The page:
Is there any other country on earth about which this sentence could be written?
Interesting to note that the only exception made to the ban to date was with regard to missile defense technology to address North Korean proliferation threats.
As troublesome as the now-nuclear DPRK is to all parties involved, the major destabilization risk, outside of a sudden collapse of the regime, still involves Japan’s potential response. Even if it predates today’s test, the proposed lifting of the export ban comes in the aftermath of the DPRK’s recent “satellite” test launch, and has to be seen in the same overall context that leads to speculation about a potentially nuclear Japan.
This strikes me as something less disparate than apples and oranges — call it a tangerine to oranges comparison. Defense exports will ultimately result in increased Japanese autonomy in the defense sector. That, in turn, reflects, at least in the long-term, some amount of uncertainty over U.S. security guarantees, which is the same calculation a Japanese nuclear capacity would reflect. It comes, too, at a time when the U.S. is making increased demands for Japan to weaken its prohibitions against military deployments.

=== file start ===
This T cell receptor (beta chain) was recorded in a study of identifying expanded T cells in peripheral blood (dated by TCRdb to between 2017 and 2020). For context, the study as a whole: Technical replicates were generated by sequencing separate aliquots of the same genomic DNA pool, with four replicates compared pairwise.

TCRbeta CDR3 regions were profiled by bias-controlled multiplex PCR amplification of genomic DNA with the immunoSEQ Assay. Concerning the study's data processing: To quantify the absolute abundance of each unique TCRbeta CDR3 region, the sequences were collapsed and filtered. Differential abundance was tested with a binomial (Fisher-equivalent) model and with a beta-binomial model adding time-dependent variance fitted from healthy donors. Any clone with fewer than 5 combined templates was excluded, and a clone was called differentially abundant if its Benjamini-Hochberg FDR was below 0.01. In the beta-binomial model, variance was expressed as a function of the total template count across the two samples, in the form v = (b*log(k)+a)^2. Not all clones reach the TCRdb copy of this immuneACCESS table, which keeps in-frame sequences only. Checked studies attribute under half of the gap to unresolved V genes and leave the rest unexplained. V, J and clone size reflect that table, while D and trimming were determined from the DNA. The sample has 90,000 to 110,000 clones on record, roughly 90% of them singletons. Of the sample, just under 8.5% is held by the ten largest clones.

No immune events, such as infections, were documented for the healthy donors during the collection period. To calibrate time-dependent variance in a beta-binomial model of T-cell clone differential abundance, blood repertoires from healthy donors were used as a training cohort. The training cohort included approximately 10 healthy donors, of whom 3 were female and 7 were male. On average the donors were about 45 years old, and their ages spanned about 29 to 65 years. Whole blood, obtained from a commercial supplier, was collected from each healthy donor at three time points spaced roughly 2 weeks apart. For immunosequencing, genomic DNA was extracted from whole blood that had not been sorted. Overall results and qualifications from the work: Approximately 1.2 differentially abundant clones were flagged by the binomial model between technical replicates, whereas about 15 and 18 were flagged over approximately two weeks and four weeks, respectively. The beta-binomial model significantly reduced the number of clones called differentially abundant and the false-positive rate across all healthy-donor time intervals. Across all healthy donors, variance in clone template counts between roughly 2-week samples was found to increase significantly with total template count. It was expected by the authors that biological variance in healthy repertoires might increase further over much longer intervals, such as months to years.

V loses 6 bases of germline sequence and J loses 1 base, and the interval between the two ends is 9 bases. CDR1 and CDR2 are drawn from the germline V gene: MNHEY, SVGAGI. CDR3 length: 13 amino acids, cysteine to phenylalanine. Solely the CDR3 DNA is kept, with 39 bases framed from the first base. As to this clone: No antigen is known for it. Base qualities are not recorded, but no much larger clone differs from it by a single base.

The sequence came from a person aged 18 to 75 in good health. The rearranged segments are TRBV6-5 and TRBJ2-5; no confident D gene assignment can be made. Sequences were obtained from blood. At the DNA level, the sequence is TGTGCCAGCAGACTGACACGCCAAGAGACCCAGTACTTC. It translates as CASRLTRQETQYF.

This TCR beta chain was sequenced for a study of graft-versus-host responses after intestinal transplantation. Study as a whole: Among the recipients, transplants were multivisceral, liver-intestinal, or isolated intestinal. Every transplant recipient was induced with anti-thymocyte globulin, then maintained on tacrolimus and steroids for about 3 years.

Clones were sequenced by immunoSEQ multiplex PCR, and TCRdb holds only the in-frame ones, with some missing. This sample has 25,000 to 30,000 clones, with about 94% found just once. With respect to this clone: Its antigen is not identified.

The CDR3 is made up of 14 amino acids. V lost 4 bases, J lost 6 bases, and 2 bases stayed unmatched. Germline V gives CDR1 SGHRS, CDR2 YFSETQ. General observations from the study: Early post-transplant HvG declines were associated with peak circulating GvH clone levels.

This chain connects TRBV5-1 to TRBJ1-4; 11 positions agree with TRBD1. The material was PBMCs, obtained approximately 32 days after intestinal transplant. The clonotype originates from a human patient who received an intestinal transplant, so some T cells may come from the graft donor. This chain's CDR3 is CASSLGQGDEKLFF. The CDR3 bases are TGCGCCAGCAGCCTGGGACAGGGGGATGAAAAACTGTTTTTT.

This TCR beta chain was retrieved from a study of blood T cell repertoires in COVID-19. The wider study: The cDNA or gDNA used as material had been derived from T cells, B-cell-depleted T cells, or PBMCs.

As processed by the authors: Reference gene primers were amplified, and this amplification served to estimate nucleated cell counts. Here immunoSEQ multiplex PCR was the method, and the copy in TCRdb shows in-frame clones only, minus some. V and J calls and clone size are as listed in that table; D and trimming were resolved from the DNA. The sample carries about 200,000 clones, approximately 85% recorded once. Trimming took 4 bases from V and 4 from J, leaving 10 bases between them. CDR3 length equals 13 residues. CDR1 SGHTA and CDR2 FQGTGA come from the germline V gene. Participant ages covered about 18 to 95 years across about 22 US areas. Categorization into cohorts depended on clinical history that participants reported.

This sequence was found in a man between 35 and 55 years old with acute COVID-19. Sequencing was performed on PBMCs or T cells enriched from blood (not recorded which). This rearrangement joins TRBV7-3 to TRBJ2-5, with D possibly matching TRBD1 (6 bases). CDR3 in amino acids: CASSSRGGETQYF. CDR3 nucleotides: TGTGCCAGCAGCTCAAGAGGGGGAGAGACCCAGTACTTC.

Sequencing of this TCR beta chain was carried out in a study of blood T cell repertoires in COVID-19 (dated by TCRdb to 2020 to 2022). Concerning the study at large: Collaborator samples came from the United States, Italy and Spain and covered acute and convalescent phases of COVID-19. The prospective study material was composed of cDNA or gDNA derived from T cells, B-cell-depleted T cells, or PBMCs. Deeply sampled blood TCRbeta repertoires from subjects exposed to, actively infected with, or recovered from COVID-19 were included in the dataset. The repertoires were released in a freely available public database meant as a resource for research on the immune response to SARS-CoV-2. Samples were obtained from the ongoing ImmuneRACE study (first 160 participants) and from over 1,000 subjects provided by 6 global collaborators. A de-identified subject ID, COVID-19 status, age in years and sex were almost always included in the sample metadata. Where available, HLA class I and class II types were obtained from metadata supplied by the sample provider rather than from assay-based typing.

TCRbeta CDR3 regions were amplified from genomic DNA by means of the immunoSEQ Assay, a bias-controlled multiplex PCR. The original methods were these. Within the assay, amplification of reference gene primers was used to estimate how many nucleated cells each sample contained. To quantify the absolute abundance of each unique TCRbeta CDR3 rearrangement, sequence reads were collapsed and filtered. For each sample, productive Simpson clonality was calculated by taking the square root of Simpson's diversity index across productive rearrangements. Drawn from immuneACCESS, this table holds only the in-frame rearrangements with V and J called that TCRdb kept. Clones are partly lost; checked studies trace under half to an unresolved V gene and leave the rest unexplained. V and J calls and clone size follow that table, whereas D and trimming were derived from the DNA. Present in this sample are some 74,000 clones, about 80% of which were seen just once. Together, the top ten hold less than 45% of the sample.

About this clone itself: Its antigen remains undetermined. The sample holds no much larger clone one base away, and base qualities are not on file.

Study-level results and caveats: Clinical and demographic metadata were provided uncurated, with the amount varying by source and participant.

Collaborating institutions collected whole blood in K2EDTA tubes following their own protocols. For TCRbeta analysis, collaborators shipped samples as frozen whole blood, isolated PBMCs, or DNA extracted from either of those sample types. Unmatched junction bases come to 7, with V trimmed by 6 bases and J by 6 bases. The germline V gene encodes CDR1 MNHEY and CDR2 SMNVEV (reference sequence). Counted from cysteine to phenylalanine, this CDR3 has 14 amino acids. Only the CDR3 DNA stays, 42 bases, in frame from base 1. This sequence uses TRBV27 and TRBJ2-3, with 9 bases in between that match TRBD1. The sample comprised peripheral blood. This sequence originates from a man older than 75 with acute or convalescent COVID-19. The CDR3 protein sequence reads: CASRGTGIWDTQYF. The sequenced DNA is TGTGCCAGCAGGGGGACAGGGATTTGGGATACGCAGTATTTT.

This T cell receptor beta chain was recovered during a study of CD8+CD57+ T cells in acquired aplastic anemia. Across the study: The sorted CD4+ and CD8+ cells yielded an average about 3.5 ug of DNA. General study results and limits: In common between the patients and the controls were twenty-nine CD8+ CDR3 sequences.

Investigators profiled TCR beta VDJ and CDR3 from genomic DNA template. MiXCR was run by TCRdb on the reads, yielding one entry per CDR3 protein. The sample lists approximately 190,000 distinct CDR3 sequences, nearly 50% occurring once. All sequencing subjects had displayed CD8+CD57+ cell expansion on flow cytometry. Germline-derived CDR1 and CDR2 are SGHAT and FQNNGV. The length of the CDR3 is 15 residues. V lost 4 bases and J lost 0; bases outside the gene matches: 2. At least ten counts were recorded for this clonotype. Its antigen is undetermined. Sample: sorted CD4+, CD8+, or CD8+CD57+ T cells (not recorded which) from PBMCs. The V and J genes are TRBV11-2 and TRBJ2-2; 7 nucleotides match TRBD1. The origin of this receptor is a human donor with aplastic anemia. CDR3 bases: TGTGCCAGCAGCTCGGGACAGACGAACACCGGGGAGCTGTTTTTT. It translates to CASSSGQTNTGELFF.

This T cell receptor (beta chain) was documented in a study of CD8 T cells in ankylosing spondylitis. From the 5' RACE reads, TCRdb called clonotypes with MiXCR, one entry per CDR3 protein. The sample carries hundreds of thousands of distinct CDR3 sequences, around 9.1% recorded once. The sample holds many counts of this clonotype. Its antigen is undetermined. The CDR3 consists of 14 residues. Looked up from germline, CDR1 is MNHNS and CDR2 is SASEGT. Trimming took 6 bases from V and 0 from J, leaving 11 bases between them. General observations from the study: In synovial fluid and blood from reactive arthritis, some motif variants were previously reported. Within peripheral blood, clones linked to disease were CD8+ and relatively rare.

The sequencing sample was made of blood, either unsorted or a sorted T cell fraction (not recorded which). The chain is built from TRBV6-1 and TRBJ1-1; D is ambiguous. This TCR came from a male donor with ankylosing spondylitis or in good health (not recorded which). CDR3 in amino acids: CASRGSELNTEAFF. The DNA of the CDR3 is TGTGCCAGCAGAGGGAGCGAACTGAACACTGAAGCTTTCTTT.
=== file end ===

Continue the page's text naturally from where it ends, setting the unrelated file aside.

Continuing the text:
This, to me, underlines the big difference between the American Century that’s closing and the Asian Century to come. America’s emergence took place in the context of a stable Western Hemisphere, and resulted from the space made available by Europe’s eclipse. The Asian Century, by contrast, takes place in a region where the fundamental security architecture is experiencing enormous pressure, and undergoing both tectonic shifts and volatile, sudden changes.
China doesn’t have, and will never be able to have, an Asian equivalent of the Monroe Doctrine. Neither does any other Asian country. So this kind of back-and-forth security escalation — simultaneous with efforts toward regional integration — seems like what the region can expect for the near future.